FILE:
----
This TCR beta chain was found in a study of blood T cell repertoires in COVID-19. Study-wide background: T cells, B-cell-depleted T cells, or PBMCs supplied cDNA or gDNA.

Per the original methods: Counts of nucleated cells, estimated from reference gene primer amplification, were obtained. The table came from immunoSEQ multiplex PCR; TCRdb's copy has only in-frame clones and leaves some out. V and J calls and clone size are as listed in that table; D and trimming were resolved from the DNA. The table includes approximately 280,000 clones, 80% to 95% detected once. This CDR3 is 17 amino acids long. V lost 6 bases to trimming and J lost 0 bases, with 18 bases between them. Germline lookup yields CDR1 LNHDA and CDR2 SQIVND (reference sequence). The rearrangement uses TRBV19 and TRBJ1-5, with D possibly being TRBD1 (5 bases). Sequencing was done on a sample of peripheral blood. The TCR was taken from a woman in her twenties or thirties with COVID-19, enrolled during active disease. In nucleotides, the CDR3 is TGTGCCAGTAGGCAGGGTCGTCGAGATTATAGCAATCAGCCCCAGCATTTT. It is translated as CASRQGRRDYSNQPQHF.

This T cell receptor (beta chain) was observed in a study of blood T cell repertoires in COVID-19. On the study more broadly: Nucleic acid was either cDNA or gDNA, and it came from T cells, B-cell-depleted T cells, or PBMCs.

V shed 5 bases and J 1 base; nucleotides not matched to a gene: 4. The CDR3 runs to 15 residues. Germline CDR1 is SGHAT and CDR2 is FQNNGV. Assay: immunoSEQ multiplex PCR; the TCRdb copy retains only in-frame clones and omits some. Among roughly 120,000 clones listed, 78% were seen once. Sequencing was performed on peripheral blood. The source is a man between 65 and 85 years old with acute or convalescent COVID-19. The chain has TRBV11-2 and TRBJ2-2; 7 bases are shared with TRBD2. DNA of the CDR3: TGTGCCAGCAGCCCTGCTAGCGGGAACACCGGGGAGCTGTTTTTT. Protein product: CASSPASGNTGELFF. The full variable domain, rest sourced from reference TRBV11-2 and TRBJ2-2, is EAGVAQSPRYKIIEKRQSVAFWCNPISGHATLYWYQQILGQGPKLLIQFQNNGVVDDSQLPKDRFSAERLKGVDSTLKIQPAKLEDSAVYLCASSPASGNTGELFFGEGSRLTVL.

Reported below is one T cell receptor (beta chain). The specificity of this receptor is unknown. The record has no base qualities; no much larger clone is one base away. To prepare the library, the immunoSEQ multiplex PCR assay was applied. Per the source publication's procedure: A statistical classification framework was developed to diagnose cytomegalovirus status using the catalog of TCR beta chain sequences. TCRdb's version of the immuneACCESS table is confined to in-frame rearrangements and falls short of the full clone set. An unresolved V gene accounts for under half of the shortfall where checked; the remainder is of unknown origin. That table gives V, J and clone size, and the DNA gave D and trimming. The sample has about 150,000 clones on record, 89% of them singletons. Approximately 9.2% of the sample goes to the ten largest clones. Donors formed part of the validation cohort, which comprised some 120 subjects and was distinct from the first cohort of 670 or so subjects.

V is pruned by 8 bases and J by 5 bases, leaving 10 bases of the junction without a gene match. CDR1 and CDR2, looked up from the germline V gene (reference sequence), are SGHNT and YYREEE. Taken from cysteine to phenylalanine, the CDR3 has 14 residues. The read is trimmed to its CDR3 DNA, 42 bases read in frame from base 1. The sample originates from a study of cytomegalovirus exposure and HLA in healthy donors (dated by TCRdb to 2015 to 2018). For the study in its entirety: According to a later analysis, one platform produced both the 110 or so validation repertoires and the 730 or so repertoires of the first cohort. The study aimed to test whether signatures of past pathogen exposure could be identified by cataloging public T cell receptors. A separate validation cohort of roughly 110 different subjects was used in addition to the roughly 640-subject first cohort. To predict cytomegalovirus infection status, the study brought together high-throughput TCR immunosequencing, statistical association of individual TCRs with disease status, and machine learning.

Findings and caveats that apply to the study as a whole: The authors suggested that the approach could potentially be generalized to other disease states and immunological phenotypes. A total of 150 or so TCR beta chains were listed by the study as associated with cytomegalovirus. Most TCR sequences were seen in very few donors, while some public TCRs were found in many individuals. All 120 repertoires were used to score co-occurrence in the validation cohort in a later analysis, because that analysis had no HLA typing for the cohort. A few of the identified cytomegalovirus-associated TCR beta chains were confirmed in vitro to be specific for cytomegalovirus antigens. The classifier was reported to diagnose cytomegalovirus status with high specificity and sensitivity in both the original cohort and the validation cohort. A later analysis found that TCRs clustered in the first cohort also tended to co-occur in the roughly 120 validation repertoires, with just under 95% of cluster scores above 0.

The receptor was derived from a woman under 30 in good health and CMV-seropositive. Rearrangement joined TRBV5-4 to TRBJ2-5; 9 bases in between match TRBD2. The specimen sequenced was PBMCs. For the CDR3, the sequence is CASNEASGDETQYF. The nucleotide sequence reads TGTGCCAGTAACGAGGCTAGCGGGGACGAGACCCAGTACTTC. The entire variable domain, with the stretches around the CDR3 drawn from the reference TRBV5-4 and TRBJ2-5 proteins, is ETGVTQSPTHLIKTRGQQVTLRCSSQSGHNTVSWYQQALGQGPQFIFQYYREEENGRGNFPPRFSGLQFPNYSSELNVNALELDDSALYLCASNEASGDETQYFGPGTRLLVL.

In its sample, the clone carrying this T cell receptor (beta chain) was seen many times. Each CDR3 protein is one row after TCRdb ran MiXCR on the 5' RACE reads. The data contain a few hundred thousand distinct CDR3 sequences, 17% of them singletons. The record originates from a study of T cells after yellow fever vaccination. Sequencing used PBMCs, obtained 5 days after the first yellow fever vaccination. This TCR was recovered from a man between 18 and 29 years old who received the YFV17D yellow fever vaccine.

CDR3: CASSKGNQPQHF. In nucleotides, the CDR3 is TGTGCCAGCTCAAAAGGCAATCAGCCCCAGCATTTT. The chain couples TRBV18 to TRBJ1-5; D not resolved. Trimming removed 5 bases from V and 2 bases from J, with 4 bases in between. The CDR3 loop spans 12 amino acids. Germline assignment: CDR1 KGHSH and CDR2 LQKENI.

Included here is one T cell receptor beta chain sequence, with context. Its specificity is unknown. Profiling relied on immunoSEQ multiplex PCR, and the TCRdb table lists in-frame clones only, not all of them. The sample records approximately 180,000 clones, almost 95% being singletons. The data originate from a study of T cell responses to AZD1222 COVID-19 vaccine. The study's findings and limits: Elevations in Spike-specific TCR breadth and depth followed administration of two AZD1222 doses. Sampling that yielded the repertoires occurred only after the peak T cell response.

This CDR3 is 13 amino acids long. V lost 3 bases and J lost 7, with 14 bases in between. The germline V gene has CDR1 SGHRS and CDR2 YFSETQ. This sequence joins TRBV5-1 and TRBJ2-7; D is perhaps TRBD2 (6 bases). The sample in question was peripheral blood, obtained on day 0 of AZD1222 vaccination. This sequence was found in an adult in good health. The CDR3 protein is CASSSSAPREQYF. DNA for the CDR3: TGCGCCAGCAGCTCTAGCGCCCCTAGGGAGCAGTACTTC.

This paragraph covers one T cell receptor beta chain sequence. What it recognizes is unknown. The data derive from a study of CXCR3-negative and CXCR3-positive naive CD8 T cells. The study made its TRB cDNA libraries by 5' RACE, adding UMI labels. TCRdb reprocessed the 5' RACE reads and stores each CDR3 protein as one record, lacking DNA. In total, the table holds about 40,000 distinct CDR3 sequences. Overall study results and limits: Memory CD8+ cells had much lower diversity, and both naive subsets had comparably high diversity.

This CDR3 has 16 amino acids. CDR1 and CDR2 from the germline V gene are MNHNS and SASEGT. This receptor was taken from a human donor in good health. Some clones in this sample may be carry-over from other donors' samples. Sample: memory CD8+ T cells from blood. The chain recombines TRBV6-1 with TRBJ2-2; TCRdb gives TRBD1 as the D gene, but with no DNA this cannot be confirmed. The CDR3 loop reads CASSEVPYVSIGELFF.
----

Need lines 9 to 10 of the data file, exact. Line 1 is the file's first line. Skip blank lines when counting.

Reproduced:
In its sample, the clone carrying this T cell receptor (beta chain) was seen many times. Each CDR3 protein is one row after TCRdb ran MiXCR on the 5' RACE reads. The data contain a few hundred thousand distinct CDR3 sequences, 17% of them singletons. The record originates from a study of T cells after yellow fever vaccination. Sequencing used PBMCs, obtained 5 days after the first yellow fever vaccination. This TCR was recovered from a man between 18 and 29 years old who received the YFV17D yellow fever vaccine.

CDR3: CASSKGNQPQHF. In nucleotides, the CDR3 is TGTGCCAGCTCAAAAGGCAATCAGCCCCAGCATTTT. The chain couples TRBV18 to TRBJ1-5; D not resolved. Trimming removed 5 bases from V and 2 bases from J, with 4 bases in between. The CDR3 loop spans 12 amino acids. Germline assignment: CDR1 KGHSH and CDR2 LQKENI.